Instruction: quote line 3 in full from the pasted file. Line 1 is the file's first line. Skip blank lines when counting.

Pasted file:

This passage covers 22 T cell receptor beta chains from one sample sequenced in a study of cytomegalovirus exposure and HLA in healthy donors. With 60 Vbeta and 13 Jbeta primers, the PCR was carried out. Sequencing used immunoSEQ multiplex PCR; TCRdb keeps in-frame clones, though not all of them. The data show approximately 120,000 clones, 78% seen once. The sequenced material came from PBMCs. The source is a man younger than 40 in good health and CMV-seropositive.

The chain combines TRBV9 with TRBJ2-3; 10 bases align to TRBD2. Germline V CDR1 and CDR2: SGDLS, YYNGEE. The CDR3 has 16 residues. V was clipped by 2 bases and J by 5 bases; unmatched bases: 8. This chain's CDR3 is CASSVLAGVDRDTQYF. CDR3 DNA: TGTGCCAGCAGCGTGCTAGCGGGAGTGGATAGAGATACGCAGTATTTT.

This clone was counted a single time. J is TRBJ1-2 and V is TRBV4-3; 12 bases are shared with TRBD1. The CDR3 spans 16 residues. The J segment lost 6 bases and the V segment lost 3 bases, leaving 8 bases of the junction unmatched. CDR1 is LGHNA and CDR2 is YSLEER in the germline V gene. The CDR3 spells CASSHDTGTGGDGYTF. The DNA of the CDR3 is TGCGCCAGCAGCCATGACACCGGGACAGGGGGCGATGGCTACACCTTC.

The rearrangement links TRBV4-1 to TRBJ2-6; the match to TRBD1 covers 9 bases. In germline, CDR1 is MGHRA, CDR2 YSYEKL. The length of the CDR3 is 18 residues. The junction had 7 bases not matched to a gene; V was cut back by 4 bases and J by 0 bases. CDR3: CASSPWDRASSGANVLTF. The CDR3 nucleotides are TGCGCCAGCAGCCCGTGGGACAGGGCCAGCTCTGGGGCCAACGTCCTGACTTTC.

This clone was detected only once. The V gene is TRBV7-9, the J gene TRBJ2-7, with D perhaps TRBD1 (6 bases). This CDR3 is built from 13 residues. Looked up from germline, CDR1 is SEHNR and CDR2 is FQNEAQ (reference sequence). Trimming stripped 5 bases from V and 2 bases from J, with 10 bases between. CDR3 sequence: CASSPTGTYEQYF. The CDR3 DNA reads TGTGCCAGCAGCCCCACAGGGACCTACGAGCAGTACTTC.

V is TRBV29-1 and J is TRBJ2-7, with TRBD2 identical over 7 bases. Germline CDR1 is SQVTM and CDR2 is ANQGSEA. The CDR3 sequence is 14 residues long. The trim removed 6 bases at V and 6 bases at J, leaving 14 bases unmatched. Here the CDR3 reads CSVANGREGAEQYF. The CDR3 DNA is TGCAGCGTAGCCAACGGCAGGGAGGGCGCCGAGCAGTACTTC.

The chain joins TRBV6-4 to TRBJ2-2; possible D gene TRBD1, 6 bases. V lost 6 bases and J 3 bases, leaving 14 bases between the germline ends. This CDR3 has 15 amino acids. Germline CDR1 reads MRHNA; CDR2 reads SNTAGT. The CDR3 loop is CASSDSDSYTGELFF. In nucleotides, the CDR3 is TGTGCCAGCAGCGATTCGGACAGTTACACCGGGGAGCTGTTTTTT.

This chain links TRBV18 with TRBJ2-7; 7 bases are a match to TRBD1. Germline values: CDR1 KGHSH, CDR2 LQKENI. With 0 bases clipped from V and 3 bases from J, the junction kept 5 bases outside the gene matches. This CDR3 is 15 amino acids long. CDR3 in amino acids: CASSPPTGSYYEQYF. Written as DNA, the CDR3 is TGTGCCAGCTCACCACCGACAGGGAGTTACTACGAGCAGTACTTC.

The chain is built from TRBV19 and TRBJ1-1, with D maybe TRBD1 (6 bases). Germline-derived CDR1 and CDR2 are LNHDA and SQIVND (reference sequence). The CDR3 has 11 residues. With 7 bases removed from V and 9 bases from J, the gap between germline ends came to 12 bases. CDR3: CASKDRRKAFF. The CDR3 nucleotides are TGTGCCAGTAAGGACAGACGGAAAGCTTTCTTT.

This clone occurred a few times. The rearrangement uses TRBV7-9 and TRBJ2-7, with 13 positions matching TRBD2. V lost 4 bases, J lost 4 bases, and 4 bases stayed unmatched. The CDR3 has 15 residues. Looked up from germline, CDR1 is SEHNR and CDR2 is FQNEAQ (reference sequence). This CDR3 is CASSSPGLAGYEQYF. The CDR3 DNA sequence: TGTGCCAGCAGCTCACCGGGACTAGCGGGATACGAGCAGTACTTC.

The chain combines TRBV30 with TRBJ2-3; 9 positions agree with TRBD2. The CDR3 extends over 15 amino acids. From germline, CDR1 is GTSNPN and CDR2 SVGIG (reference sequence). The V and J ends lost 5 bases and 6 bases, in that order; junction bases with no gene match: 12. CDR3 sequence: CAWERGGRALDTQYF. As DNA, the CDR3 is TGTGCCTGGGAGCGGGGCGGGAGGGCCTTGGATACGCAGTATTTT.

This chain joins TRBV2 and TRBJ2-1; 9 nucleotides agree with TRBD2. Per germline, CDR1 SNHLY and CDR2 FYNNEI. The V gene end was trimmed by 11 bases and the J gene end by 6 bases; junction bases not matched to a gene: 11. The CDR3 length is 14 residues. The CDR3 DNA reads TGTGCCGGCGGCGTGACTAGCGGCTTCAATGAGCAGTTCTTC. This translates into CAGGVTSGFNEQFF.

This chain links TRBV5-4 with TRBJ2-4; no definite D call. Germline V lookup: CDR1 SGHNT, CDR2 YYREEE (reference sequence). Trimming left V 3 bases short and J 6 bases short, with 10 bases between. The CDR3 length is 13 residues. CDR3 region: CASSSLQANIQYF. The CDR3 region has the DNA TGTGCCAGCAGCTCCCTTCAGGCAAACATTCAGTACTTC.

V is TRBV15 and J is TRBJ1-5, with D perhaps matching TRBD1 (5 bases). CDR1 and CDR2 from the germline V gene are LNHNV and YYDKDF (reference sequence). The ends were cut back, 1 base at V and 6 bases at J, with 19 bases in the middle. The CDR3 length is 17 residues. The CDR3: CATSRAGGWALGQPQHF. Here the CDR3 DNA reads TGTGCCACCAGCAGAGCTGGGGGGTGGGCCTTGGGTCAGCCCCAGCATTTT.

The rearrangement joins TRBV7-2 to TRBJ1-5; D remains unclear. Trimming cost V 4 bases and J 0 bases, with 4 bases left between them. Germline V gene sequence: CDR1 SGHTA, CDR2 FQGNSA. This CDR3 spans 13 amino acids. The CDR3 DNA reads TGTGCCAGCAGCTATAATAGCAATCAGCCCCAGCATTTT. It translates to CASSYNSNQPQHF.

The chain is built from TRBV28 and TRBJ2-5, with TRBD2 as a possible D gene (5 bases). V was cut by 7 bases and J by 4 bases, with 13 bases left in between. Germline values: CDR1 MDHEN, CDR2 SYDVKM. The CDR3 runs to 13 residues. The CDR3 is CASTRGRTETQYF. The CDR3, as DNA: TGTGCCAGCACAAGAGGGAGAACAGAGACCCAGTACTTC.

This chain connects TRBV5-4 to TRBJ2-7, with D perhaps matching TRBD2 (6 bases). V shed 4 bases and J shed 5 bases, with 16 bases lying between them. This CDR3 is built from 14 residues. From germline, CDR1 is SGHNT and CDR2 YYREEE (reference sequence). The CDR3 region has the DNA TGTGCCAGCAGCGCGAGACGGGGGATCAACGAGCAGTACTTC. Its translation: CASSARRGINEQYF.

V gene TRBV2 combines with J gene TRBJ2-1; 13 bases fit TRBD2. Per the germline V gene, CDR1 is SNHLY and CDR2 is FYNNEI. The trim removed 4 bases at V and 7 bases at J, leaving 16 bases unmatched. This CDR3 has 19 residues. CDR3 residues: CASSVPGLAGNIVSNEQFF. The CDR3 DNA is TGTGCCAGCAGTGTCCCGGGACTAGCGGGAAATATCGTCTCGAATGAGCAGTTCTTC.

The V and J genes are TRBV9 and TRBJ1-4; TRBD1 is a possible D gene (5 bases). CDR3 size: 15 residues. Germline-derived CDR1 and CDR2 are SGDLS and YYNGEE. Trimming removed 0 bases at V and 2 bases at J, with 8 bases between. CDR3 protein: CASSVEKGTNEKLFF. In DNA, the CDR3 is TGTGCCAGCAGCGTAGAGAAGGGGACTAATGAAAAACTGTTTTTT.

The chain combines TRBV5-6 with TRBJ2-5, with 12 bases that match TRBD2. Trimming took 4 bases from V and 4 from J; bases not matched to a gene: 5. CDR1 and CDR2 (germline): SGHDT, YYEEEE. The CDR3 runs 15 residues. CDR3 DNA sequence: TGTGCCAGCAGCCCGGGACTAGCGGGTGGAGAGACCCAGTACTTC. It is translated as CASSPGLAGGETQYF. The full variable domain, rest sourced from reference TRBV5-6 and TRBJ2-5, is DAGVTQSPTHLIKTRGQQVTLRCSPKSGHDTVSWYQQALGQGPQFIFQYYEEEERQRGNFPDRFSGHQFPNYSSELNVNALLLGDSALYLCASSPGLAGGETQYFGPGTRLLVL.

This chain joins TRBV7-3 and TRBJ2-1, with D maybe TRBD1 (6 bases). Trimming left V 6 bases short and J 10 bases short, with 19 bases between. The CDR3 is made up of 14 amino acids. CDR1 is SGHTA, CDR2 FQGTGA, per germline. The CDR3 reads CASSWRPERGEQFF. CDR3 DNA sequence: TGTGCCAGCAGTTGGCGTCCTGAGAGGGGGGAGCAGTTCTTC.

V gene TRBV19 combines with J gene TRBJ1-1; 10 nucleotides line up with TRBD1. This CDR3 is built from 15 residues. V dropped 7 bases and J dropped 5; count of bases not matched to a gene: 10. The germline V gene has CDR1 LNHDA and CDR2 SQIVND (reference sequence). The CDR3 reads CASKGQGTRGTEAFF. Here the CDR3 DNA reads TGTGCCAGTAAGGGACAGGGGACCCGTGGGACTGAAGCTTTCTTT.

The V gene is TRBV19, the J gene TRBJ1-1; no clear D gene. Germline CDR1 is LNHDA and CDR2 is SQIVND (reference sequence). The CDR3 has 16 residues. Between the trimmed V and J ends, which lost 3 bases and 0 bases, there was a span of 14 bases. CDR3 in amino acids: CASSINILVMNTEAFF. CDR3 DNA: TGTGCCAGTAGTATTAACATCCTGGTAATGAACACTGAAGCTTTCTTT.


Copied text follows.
This clone was counted a single time. J is TRBJ1-2 and V is TRBV4-3; 12 bases are shared with TRBD1. The CDR3 spans 16 residues. The J segment lost 6 bases and the V segment lost 3 bases, leaving 8 bases of the junction unmatched. CDR1 is LGHNA and CDR2 is YSLEER in the germline V gene. The CDR3 spells CASSHDTGTGGDGYTF. The DNA of the CDR3 is TGCGCCAGCAGCCATGACACCGGGACAGGGGGCGATGGCTACACCTTC.